"I think this world is magical. Colour, form, space, relationships ‒ these elevate life. They energise. They elevate my whole consciousness...I think art heightens the potential of the actual'" ~ Patrick Heron

Early Life

Born 30 January 1920 at Headingley, Leeds in Yorkshire, Patrick Heron was the eldest child of Thomas Milner Heron and Eulalie Mabel (née Davies). When Patrick Heron was five and his brother Michael (later known as Benedict) was four the family moved to Cornwall, where Tom joined Alec Walker at Cryséde to manage and expand the business from artist-designed woodblock prints on silk to include garment-making and retail. The whole family, now four children (Joanna born 1926 and Antony Giles born 1928), moved again in 1929 to Welwyn Garden City where Tom established Cresta Silks. Notable designers including Edward McKnight Kauffer and Wells Coates, Paul Nash and Cedric Morris worked with Cresta, and Patrick also created fabric designs for the firm from his teenage years. At school, Patrick Heron met his future wife, Delia, daughter of Celia and Richard Reiss, a director of the company which founded Welwyn Garden City.


Early Career

Heron's early works were strongly influenced by artists including Matisse, Bonnard, Braque and Cézanne. Throughout his career, Heron worked in a variety of media, from the silkscarves he designed for his father's company Cresta from the age of 14, to a stained-glass window for Tate St Ives, but he was foremost a painter working in oils and gouache.


Heron first saw the paintings of Cézanne at an exhibition at the National Gallery in 1933, an influence which continued throughout his career. Having seen The Red Studio by Matisse (one of his other significant influences) at the Redfern Gallery in 1943, Heron completed The Piano, which he considered to be his first mature work. His first solo exhibition was held in 1947 at the Redfern Gallery, London. That same year, Heron began a series of portraits of T. S. Eliot, one of which was acquired by the National Portrait Gallery in 1966. In 2013 this highly abstracted portrait was the centre of an exhibition at the gallery, displayed for the first time alongside a selection of Heron's original studies from life and memory from which it was produced.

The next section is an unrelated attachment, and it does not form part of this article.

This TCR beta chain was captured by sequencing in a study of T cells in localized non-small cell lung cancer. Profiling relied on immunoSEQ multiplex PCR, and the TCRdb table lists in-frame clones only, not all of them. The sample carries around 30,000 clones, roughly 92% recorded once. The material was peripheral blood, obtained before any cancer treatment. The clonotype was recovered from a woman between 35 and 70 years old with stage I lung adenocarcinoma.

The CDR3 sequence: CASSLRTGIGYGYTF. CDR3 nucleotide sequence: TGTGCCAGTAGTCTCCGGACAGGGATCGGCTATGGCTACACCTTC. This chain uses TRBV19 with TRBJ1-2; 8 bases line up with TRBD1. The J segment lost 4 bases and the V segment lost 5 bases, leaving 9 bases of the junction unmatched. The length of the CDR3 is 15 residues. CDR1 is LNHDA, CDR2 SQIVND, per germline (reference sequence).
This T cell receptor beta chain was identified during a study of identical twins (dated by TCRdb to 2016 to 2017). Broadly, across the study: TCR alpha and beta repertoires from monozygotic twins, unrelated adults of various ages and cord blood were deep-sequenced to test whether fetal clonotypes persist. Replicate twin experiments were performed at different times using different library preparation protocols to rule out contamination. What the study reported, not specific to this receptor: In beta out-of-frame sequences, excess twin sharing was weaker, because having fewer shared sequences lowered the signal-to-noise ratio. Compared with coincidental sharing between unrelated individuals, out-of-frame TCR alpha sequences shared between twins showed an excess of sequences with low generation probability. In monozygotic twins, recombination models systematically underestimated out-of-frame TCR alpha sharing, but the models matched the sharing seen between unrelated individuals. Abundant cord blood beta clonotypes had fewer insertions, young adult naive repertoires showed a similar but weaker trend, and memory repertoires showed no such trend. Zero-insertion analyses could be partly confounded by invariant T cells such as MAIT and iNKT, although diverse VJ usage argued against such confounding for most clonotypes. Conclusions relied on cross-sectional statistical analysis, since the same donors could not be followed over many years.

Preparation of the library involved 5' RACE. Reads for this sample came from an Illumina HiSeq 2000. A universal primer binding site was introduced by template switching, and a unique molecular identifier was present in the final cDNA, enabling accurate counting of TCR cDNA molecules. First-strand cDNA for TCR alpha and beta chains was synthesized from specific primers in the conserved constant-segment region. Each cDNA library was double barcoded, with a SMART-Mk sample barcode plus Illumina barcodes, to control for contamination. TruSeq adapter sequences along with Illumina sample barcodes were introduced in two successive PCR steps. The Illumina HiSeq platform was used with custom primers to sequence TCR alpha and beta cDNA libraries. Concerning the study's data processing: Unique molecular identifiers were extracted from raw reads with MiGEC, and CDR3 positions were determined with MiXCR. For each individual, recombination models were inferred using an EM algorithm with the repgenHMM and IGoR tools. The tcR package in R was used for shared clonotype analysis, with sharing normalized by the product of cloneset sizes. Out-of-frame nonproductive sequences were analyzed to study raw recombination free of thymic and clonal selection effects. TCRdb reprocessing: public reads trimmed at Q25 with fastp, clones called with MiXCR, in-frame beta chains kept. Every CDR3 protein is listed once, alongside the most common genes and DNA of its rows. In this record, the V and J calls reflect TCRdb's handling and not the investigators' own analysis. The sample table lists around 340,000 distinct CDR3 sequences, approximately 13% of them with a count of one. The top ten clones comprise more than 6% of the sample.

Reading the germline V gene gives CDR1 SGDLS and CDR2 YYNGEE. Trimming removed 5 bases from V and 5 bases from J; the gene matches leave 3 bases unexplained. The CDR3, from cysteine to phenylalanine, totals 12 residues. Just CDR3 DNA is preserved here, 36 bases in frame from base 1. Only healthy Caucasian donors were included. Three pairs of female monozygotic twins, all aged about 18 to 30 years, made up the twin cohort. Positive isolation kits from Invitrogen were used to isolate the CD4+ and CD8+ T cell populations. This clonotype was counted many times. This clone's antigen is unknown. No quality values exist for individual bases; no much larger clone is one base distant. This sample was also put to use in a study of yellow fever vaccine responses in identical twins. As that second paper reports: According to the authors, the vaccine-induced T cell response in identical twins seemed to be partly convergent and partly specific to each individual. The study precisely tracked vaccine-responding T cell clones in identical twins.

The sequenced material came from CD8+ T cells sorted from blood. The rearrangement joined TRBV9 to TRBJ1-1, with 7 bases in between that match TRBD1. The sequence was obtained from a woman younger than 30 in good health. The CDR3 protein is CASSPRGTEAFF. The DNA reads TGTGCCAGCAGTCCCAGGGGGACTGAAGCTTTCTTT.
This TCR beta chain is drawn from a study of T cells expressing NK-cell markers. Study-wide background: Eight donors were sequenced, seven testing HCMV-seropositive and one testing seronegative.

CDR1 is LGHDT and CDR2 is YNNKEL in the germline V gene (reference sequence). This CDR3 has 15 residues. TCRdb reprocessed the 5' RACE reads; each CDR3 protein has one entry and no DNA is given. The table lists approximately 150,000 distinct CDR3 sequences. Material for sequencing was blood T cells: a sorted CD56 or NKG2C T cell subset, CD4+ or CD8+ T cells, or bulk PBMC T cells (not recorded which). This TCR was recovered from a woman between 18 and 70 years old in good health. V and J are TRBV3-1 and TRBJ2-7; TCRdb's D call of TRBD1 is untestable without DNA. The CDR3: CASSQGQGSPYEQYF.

Shift toward abstraction

Heron's permanent move to Eagle's Nest above the Cornish village of Zennor in 1956 coincided with his commitment to non-figurative painting and resulted in a very productive period of his work. Its roots can be seen in the Space in Colour exhibition held at Hanover Gallery, London in 1953 where the works of Heron and nine of his British contemporaries were displayed, which he both curated and wrote the catalogue for. His Tachiste paintings made reference to the garden at Eagle's Nest, such as Azalea Garden, in the Tate collection.


His 'Stripe' paintings, described by Alan Bowness as being 'suffused with light and colour and full of a positive life-enhancing quality so free and so refreshing' emphasised this move towards the principles of colour. From 1958 onwards, Heron was represented by Waddington Galleries in London, and in the 1960s he was also represented by the Bertha Schaefer Gallery in New York. 


When Ben Nicholson moved to Switzerland in 1958, Heron took over his studio at Porthmeor Studios, overlooking the beach at Porthmeor, St Ives, and began to take advantage of the larger space to paint at a bigger scale – first soft-edged and then the self-described "wobbly hard-edge painting", such as Cadmium with Violet, Scarlet, Emerald, Lemon and Venetian: 1969 in the Tate.


Mature Years

The shock of Delia's unexpected death in 1979 meant Heron did little painting for some time. When he did return to the canvas, he turned to the garden at Eagle's Nest. Just as it had shown a route to abstraction when Heron first moved there in the 1950s, through it he found a way to reinvigorate his creative approach: rather than rapidly drawing large shapes in pen across the canvas which would then be filled in with a fine Japanese watercolour brush as he had through most of the 1970s, Heron used a large brush, mixed different colours together, and painted from the arm rather than the wrist, allowing the works to develop through the act of painting.[49] This burst of creativity, resulting in paintings such as 28 January: 1983 (Mimosa), formed Heron's Barbican exhibition of 1985.


In 1989 Heron was invited to be artist-in-residence at the museum of New South Wales in Sydney, and this resulted in another highly prolific period of his work. Drawing inspiration from his daily walk to his studio through the city's Botanic Gardens located by the harbour, Heron produced six large paintings and 46 gouaches in sixteen weeks. These works are reactions to real visual experiences, yet are not direct representations; instead the line and colour encapsulate "specific visual realities without ever depicting them" These intense periods of activity characterised Heron's later career, made obvious through his exhibitions at the Barbican, and another at Camden Arts Centre in 1994. Taking advantage of the space of the centre, Heron created a series of paintings of grand proportions – at 6 feet 6 inches (2.0 m) and ranging from 11 to 17 feet (3.35 to 5.18 m) long, they were conceived with Camden Arts Centre's galleries in mind. These paintings formed the exhibition entitled 'Big Paintings' that went on to tour Britain. 


Nicholas Serota, former director of the Tate Gallery, who was a friend as well as patron, described Heron as "one of the most influential figures in post-war British art"